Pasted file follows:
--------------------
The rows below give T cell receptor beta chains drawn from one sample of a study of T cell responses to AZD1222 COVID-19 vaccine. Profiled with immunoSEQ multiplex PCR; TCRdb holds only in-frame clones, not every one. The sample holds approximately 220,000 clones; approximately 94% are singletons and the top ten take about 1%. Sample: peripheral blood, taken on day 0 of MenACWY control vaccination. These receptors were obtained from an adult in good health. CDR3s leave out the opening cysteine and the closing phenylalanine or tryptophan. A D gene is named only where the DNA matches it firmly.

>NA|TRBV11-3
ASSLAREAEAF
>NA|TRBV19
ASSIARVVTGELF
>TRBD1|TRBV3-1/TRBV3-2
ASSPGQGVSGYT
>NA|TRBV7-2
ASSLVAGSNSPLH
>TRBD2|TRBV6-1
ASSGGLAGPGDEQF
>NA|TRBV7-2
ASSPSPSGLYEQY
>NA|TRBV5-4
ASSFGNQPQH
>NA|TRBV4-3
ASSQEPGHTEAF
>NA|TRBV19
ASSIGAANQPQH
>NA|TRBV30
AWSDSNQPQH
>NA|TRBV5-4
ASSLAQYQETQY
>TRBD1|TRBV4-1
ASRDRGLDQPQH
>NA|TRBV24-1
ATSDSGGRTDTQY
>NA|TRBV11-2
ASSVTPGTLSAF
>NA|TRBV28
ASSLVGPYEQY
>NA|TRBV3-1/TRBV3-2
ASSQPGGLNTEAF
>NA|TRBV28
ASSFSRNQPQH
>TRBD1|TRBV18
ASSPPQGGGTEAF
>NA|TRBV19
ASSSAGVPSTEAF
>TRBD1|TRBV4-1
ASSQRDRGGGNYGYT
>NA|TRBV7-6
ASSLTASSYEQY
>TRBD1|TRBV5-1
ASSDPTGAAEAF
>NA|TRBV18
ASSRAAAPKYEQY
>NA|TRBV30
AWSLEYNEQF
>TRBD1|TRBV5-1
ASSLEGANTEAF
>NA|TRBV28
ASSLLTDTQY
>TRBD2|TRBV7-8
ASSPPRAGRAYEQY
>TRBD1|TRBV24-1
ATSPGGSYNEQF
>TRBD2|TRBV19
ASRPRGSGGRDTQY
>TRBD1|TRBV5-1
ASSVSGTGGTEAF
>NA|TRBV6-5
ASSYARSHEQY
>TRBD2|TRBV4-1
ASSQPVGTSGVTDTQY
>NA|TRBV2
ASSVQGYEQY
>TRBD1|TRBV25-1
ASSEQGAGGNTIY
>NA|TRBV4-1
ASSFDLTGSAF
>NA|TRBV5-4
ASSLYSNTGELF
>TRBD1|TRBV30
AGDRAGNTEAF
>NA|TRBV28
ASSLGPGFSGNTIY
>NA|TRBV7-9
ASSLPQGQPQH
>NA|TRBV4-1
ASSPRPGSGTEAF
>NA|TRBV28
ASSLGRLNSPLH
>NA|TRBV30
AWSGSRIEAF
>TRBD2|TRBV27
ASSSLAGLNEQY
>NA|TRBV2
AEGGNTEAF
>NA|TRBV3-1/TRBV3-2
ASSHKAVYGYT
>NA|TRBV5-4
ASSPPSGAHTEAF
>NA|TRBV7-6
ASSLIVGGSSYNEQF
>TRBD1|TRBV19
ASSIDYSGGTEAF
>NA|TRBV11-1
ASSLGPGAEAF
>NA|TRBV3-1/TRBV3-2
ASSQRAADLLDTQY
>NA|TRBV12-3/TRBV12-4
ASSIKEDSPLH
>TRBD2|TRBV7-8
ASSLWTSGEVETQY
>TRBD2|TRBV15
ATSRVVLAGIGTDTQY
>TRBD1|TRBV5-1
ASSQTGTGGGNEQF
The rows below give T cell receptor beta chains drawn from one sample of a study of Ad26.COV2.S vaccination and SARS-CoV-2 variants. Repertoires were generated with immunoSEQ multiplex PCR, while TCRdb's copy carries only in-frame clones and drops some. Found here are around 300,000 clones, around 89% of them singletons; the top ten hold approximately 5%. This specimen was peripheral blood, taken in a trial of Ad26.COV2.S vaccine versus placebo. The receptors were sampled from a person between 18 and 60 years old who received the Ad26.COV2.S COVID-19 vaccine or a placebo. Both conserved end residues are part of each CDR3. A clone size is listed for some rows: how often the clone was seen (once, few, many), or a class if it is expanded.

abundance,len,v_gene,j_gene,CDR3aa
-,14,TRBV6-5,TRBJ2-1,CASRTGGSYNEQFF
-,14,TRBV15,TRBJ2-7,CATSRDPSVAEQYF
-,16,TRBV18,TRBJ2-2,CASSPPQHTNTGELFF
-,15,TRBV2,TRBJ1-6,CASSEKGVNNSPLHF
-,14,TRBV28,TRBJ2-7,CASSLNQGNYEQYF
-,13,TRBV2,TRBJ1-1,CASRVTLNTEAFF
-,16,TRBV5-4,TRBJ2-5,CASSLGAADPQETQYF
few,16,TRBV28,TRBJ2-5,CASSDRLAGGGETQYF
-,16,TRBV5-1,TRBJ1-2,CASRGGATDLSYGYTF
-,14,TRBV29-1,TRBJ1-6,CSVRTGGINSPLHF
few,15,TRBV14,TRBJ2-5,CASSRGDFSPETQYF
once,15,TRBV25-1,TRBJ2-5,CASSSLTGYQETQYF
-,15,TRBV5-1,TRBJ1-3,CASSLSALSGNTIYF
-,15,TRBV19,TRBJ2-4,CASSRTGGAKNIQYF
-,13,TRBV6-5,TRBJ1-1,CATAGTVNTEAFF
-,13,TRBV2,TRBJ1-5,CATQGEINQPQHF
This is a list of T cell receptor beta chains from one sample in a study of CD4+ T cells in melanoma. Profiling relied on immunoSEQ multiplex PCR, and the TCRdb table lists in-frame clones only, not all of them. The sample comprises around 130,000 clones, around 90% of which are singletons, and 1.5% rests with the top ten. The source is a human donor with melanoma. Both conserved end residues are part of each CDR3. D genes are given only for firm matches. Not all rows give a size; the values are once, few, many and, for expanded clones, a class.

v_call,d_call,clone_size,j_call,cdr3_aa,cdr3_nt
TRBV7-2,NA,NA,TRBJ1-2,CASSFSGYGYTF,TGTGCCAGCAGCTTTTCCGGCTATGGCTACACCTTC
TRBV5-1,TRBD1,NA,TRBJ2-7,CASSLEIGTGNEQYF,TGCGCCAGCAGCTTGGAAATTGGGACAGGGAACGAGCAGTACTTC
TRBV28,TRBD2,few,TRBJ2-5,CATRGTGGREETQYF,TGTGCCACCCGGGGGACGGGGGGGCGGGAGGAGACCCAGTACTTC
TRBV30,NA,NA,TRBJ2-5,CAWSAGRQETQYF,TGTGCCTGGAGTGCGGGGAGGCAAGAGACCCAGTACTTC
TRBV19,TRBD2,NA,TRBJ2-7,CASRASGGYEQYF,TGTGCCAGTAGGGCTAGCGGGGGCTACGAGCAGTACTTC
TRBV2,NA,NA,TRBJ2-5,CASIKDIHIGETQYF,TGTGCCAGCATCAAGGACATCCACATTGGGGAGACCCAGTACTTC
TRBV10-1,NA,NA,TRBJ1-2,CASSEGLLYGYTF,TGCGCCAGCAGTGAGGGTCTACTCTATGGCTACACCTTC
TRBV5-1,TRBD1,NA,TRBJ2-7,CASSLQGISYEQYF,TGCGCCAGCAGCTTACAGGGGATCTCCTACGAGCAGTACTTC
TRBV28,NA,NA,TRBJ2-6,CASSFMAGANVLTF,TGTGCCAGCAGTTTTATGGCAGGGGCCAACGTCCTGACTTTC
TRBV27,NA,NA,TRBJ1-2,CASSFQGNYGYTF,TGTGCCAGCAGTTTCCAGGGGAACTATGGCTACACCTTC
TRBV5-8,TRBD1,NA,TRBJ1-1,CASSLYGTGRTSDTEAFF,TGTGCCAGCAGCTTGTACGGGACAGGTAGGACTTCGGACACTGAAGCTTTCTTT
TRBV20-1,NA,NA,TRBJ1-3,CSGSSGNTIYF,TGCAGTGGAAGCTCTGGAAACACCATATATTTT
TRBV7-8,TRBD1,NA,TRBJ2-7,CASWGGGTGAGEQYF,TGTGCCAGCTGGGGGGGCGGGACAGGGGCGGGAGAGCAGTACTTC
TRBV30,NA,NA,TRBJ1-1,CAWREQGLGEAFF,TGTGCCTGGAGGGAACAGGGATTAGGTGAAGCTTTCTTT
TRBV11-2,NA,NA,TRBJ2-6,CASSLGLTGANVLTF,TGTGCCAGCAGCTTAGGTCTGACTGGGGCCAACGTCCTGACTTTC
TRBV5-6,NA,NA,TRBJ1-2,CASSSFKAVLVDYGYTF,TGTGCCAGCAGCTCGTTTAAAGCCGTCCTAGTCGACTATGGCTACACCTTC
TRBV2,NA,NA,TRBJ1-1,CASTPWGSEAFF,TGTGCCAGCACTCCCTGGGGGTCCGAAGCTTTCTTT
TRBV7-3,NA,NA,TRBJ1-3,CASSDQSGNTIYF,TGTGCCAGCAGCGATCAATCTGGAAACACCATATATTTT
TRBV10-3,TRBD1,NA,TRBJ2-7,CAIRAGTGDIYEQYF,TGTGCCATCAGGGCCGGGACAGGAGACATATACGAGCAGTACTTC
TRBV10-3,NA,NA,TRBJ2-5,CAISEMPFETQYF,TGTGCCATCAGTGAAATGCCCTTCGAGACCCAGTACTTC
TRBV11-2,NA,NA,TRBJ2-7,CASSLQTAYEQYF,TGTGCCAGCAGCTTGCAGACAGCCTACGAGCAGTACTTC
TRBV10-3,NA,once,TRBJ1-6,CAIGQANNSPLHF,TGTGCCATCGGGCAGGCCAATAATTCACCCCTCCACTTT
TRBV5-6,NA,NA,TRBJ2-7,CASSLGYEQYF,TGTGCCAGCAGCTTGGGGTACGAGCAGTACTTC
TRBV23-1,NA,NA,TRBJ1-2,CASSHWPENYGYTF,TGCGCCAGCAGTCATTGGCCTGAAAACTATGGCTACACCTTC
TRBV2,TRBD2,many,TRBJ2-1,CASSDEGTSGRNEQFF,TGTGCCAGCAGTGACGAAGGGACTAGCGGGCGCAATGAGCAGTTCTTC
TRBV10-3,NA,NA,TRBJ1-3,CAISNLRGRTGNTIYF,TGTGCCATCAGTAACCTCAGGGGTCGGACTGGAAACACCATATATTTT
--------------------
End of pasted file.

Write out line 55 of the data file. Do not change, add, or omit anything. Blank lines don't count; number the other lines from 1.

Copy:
ASSPPRAGRAYEQY